• HOW DO WE EMBRACE THE TROUBLE? In writing this paper, the authors set two essential questions to guide this work: 1) How can chatbots handle race in new and improved ways? and 2) Why is race-talk so difficult for chatbots? These questions have taken them down many paths to understand how race-talk is interwoven with technical configurations supporting chatbots.

    An important contribution of this research is helping HCI practitioners understand how specific technosocial configurations are fundamentally entangled with their work.
  • These questions have taken them down many paths to understand how race-talk is interwoven with technical configurations supporting chatbots.
  • An important contribution of this research is helping HCI practitioners understand how specific technosocial configurations are fundamentally entangled with their work.
  • By drawing together technosocial interactions involved in race-talk and hate speech relative to databases, NLP, and ML, the authors strive to support the development of generative technosocial solutions——like a multiplicity of chatbots that upend the all-knowing agent.
  • Clarifying a context, like race, and its manifestations can help guide these efforts
Summary
  • Introduction:

    THE BLACKLIST: HOW DO CHATBOTS CURRENTLY HANDLE RACE-TALK? In 2017, the blacklist reigns supreme as a technical solution for handling undesirable speech like racist language in online chat.
  • THE BLACKLIST: HOW DO CHATBOTS CURRENTLY HANDLE RACE-TALK?
  • In 2017, the blacklist reigns supreme as a technical solution for handling undesirable speech like racist language in online chat.
  • The blacklist was and continues to be seen as the default fail-safe for mitigating racist talk.
  • Why would the blacklist be seen as the universal solution for how chatbots handle race-talk?.
  • In its basic form, a blacklist or wordfilter employs a list of undesirable strings to filter out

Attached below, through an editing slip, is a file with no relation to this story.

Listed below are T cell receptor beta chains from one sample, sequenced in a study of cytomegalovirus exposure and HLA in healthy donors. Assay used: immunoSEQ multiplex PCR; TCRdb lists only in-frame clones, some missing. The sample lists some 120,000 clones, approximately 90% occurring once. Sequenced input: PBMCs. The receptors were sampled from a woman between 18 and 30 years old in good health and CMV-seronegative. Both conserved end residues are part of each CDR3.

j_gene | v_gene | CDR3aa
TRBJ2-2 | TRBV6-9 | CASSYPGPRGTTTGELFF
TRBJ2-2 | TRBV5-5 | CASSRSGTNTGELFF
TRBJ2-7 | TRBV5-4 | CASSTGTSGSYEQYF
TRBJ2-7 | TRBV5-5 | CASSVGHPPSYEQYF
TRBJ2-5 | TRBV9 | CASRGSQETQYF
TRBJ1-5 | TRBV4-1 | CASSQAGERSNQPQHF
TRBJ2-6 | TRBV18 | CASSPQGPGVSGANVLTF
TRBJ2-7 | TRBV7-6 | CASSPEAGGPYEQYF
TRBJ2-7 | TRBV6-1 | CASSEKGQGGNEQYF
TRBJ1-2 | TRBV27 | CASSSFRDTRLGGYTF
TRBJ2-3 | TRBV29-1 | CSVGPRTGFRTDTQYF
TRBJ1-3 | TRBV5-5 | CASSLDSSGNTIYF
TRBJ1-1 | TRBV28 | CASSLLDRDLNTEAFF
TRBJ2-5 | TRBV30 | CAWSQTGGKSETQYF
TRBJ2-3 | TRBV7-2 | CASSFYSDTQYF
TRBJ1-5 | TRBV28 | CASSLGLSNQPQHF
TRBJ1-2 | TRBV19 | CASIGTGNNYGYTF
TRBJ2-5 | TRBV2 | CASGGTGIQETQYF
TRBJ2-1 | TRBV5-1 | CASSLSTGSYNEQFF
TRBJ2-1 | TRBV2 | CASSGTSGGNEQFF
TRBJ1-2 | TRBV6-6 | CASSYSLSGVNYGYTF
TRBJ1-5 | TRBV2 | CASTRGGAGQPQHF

• Conclusion:

    HOW DO WE EMBRACE THE TROUBLE? In writing this paper, the authors set two essential questions to guide this work: 1) How can chatbots handle race in new and improved ways? and 2) Why is race-talk so difficult for chatbots? These questions have taken them down many paths to understand how race-talk is interwoven with technical configurations supporting chatbots.

    An important contribution of this research is helping HCI practitioners understand how specific technosocial configurations are fundamentally entangled with their work.
  • These questions have taken them down many paths to understand how race-talk is interwoven with technical configurations supporting chatbots.
  • An important contribution of this research is helping HCI practitioners understand how specific technosocial configurations are fundamentally entangled with their work.
  • By drawing together technosocial interactions involved in race-talk and hate speech relative to databases, NLP, and ML, the authors strive to support the development of generative technosocial solutions——like a multiplicity of chatbots that upend the all-knowing agent.
  • Clarifying a context, like race, and its manifestations can help guide these efforts
Funding
  • Thanks to our friends, reviewers, and colleagues who supported this work with their invaluable time, feedback, and challenges
  • This research was partially supported by the NSF under Grant No DGE-1148903